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As of June 2023, all code-signing certificates will be issued on a pre-configured, secure USB device that meets FIPS compliance. This means that code-signing certificates can no longer be simply downloaded from a certificate vendor or reseller and simply installed locally on a build machine like they have been since the beginning.

Once the verification process for a company has been successful, the USB device will be physically shipped via courier to the company for use.

The USB dongle will contain the certificate (which can be exported) as well as the private key, however the private key cannot be exported from the USB dongle, meaning that the USB dongle will always need to be plugged in, and accessible for any code-signing to take place.

This presents a special challenge for virtual machines running under Microsoft Hyper-V.

USB Passthrough for HyperV

So how do you use a USB devices on a HyperV virtual machine when there are no physical USB ports on a virtual machine!?
The answer is to use the USB ports on the HyperV Server and then use “USB passthrough” so that the client machine can see it.

The problem…

Ordinarily, this is achieved by enabling “Enhanced Session Mode” on both the HyperV server and Vitual Machine, and then configuring your remote desktop connection to share, or “passthrough” drives, USB devices and other connected things.

HyperV Host and Client

Then, when connecting to the HyperV client machine via Remove Desktop Connection, you would use the Local Resources tab on the connection dialog, check the relevant devices/ports/drives etc that you want the virtual pc to “see”, and connect.

HyperV Local Resources

It seems like this should work…but it doesn’t.
Despite these settings, your virtual pc will still not be able to see the USB dongle.
HyperV seems unable to work with the USB dongle regardless of whatever configuration settings are made.

The solution…

There are 2 parts to the solution:

  1. The connection method to the virtual PC and
  2. The USB pass-though process

The connection method – don’t use Microsoft RDP and instead use VNC

Connections to the virtual machine cannot be made using Microsoft Remote Desktop Connection (RDP) sessions. Similarly, you cannot use “vmconnect”, or connect via the HyperV server itself using HyperV. All of these Microsoft-based methods of connection will block access to the USB dongle, despite any configuration settings you may use.

The solution is to use another remote connection method.

TightVNC ( can be used to connect to the HyperV client and it will not block access to the USB dongle. Install TightVNC on both the virtual client (in server mode), and use the client mode for client-based remote access.

TightVNC will need to be used whenever any remote access is required where you need to see, use or configure the USB dongle.

Allowing USB-passthrough

USB passthrough can be achieved by using 3rd party software to do what HyperV cannot. is a company that provides a software solution for this at a reasonable price that just works, and there is a trial mode that will allow a proof-of-concept.

Download and install VirtualHere on the HyperV server, as well as the HyperV client.

Install VirtualHere Server on the HyperV host machine and run it.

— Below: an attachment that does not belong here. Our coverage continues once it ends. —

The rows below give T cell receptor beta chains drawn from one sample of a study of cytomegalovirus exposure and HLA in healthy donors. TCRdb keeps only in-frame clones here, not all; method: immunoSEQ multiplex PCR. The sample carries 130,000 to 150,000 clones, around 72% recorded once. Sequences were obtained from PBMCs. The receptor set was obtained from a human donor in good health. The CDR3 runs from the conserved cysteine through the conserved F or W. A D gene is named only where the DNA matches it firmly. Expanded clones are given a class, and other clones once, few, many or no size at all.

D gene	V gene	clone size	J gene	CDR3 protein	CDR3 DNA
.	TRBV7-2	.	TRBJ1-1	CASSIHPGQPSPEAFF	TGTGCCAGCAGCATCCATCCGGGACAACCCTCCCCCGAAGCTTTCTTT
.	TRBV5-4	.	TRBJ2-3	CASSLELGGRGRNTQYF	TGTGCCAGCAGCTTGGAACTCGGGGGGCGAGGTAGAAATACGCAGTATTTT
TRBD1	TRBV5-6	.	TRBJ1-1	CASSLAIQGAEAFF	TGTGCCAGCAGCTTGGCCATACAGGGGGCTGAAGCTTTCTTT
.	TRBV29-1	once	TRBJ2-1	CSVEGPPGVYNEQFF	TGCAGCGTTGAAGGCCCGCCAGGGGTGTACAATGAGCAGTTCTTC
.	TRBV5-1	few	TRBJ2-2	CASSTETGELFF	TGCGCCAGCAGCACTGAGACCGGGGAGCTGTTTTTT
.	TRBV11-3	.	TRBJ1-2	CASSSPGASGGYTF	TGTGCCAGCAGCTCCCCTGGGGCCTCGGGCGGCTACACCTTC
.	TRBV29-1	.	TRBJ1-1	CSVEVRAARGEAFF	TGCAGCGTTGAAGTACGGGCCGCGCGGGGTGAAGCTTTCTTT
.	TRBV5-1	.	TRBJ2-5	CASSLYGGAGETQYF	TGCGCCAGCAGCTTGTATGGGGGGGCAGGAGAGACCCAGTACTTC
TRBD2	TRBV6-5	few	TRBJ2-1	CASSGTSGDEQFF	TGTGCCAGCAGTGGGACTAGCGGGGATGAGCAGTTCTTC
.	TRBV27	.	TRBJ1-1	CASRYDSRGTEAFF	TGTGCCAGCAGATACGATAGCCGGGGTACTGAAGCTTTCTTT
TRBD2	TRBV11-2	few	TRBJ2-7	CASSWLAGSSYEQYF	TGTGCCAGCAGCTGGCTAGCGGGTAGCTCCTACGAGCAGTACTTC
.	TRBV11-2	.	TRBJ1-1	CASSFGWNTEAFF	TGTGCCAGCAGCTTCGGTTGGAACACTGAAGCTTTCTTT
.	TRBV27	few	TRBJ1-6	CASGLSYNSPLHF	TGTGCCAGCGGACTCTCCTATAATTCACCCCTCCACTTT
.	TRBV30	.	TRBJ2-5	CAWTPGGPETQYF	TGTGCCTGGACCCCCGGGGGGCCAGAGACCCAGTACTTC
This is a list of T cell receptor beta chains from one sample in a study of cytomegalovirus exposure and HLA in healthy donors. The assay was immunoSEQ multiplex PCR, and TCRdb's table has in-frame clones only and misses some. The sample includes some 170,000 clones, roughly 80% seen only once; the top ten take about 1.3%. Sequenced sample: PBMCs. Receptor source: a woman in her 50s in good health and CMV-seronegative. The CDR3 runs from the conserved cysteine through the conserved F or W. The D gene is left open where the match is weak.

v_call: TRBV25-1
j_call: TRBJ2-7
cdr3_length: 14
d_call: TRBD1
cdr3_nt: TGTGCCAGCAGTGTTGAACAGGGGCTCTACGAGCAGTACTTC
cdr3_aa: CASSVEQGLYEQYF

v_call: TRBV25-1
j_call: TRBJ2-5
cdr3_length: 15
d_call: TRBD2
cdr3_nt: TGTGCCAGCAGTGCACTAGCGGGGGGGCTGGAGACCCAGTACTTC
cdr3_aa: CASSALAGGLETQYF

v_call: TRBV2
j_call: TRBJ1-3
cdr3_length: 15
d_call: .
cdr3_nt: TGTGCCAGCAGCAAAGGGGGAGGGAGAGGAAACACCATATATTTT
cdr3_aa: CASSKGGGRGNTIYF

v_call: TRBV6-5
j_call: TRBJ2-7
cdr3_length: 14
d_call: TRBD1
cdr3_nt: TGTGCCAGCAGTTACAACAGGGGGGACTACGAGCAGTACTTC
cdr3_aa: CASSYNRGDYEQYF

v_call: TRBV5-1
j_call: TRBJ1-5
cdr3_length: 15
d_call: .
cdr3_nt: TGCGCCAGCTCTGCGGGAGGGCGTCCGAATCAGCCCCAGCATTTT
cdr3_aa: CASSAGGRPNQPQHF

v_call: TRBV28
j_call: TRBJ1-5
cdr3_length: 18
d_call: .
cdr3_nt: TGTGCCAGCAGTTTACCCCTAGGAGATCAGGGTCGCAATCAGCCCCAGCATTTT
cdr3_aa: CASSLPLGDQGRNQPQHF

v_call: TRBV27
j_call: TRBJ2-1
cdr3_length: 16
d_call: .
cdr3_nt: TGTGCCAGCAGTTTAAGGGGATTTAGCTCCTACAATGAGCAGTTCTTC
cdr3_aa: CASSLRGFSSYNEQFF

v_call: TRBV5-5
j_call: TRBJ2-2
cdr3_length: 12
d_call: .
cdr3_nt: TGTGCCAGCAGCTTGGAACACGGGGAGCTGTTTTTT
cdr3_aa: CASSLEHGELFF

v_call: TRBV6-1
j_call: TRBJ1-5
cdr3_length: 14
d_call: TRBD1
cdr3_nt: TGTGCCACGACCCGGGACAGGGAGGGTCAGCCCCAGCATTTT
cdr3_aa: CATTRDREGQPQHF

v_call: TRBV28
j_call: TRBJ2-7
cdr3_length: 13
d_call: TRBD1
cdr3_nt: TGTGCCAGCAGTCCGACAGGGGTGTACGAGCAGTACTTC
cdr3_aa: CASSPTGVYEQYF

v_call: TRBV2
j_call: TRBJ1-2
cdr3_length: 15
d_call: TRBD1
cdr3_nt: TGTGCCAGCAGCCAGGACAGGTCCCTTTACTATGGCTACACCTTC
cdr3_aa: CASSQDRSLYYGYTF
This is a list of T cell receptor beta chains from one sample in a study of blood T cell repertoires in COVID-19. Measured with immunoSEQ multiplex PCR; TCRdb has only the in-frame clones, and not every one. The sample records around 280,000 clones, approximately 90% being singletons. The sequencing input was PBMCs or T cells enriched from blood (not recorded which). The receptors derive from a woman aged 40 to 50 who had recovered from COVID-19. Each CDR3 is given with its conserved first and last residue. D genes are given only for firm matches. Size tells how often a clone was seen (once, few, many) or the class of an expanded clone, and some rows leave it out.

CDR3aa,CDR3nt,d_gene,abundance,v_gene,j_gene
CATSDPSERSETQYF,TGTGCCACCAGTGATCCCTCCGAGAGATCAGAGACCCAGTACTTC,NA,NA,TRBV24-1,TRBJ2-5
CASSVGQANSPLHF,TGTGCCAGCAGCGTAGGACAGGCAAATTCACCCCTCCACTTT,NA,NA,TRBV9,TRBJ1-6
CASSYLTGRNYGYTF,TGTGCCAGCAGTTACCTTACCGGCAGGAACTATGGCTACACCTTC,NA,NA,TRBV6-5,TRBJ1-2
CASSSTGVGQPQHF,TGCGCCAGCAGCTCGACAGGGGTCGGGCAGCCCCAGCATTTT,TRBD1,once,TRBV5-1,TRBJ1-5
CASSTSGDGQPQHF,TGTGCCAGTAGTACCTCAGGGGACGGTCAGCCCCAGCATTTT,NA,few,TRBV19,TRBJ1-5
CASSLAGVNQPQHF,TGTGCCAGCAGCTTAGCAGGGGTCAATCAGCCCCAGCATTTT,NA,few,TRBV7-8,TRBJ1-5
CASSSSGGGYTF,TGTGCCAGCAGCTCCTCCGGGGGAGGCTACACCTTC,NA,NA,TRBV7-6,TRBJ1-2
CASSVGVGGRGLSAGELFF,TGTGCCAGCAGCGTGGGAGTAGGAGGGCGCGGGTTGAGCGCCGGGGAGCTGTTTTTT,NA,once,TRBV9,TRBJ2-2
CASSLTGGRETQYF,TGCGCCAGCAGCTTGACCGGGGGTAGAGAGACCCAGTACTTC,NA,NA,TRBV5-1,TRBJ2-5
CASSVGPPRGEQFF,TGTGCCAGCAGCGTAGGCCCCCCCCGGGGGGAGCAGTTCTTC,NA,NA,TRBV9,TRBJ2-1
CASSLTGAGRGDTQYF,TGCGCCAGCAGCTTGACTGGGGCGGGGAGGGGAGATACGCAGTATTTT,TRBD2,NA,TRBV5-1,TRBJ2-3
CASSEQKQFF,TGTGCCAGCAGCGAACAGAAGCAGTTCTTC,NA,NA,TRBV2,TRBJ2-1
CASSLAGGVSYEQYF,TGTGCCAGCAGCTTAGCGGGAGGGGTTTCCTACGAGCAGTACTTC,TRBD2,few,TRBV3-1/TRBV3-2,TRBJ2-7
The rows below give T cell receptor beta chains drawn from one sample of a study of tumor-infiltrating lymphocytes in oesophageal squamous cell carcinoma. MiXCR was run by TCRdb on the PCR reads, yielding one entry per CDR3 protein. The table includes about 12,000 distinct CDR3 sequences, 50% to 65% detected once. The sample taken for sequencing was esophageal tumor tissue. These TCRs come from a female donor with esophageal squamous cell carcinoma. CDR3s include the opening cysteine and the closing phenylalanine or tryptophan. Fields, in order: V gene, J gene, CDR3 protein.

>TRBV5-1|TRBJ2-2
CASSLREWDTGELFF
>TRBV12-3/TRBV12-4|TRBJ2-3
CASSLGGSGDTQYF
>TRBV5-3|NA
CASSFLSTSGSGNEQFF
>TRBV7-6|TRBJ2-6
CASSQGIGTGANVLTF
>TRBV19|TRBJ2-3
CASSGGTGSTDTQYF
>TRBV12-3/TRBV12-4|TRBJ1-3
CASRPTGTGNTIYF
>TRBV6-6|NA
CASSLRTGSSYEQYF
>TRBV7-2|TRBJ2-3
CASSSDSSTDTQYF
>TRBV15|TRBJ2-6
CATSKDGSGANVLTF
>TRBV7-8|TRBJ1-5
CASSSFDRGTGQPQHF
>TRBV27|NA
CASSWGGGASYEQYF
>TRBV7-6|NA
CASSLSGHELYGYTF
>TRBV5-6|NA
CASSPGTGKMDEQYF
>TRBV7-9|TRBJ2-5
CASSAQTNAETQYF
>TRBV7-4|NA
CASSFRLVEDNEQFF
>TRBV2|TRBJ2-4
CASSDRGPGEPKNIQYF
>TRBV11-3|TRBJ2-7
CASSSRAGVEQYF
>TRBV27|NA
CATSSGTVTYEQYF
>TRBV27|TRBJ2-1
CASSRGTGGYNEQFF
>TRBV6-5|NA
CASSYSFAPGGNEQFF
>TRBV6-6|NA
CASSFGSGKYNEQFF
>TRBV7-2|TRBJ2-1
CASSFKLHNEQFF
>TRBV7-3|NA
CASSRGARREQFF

VirtualHere Server

Install VirtualHere Client on the HyperV client machine and run it. It will display a list of all the USB devices that are plugged into the HyperV server machine.

Right-click on the eToken 5510+ FIPS, and select “Use this device”.

eToken 5510+ FIPS

You should now be able to see the USB key from the Windows System Tray

attached USB Token Eject Token

Installing the USB dongle drivers and software

Once the USB dongle is showing up in the HyperV client, you can now download and install the drivers and software that is used to manage the USB dongle.

Once you have the Drivers installed, you must install the Windows DigiCert Hardware Certificate Installer.

DigiCert has this guide you can follow ( start at steps 6-7 ):

Configure the USB dongle for unattended access

Once the USB dongle has been configured and contains the code-signing certificate, use the SafeNet Authentication client software to configure it so that it doesn’t require password prompting each time you sign a file.
Use the Client Settings > Advanced tab

  • Check the “Enabled single logon” checkbox and “Enable single logon for PKCS#11” checkbox.
  • Select “Never” in the “Automatic logoff after token inactivity (in minutes)” drop-down box.

Export the Certificate to the local machine

Export the code-signing certificate to the local machine for use.
Open the SafeNet Authentication Client and click on the certificate. Use the “Export” option from the toolbar to export the certificate to a .cer file.
Save it to disk somewhere. This file will be used during the code-signing process.

Export Certificate

Copy certificate details for use with Microsoft SignTool.exe

In order to sign a file with the code-signing certificate, you will need to extract some information from the certificate. These values will be used as parameters in your signing process.
Copy the name of the Cryptographic Provider. It should be: eToken Base Cryptographic Provider
Copy the Container name. It will in the format p11#xxxxxxxxxxxxxxxxx

Container Name

Signing a file

Use the Microsoft SignTool to digitally sign a file. Use the parameters from your code-signing certificate to build a command line for the sign tool.
Example command line

signtool.exe sign /v /d ContentDescriptionGoesHere /du DescriptionURLGoesHere /fd sha256 /tr /td sha256 /f "C:\Certificate Location\CodeSigning Cert.cer" /p TopSecretPasswordGoesHere /csp "eToken Base Cryptographic Provider" /kc ContainerNameGoesHere "c:\Files\FileToSign.dll"

Refer to the Microsoft SignTool documentation here:

Author: Rod Weir

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